The change in Sarpreet Singh is obvious straight away.
When the precociously talented youngster first started making waves in the Wellington Phoenix reserve team and then the A-League, facing the media was a long way down his list of favourite things.
The answers were often shorter than the questions posed to him as the shy, likeable teen searched for the words to articulate his sudden rise.
Now, speaking from Bayern Munich's training base where he's holed up during Covid-19, Singh speaks eloquently about his meteoric footballing rise, life as a professional at one of Europe's biggest clubs and his hopes for the future.
"I'm very comfortable here now. Everyone's willing to help which is very important, especially early on when you're trying to settle down. I feel 100 per cent integrated with both the first and second team and with life here in Munich. I love it here."
A year ago, Singh was preparing for a tilt at the A-League playoffs with Wellington Phoenix; now his teammates are among the best players in the world.
"I was sitting next to (Polish superstar Robert) Lewandowski and (Brazilian luminary Philippe) Coutinho at lunch just before Christmas," recalls Singh.
"We were all going home and they were laughing at me and saying, 'No way are you travelling 30 hours to get home' but I told them I have to do this every time and I used to do it in economy class!"
Singh's days at the back of the plane are well behind him now. Having been initially slated for a season in Bayern's reserve side, he immediately impressed the club's coaches and was quickly assimilated into the first-team squad, making his Bundesliga debut as a substitute against Werder Bremen in December.
"It was a very special moment for me. As a young kid growing up in New Zealand, you look to Europe and you look to the best teams in the world and you want to play there one day."
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"It was extremely humbling. Not many people can say they replaced Coutinho after one of his master-classes. That's something that will stick with me forever, but I'm hungry for more."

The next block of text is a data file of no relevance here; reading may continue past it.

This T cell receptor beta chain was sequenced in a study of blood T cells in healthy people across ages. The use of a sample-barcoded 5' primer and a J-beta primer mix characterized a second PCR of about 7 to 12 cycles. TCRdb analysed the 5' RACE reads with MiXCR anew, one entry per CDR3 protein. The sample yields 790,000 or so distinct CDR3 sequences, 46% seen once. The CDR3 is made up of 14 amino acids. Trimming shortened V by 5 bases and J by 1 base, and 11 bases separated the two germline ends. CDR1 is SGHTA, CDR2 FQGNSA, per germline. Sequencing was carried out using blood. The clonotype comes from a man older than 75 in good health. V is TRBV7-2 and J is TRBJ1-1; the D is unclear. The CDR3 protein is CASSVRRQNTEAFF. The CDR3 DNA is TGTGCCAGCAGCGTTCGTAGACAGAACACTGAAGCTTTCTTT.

Unfortunately for Singh, his big moment was missed by his mother who slept through his debut in the early hours of the morning back in New Zealand.
"I had to call her a few hours later to tell her. She was quite angry that I didn't tell her, but I wasn't sure I was going to get on," laughs Singh.
Having made his top-flight debut, Singh is determined to continue to push the mega-stars in Bayern's first team squad for game time, but is realistic about the task facing him.
"In Europe, it's cut-throat. There are so many kids who are so good that you have to fight every single day to be better than the one next to you."
For now though, like almost every other professional footballer in the world, Singh is cooling his heels waiting for the resumption of football in a post Covid-19 world.
The Bundesliga would appear to be a few steps ahead of other competitions with league CEO Christian Seifert telling media they plan to start playing again early next month. Bayern's players have started training in small groups in preparation for the season's recommencement.
Off the grass, Singh continues to work on his German, as well as pursuits familiar to practically every other 21-year-old the world over.
"A bit of Netflix and on the PlayStation with friends back home. When we play FIFA, I play as Bayern."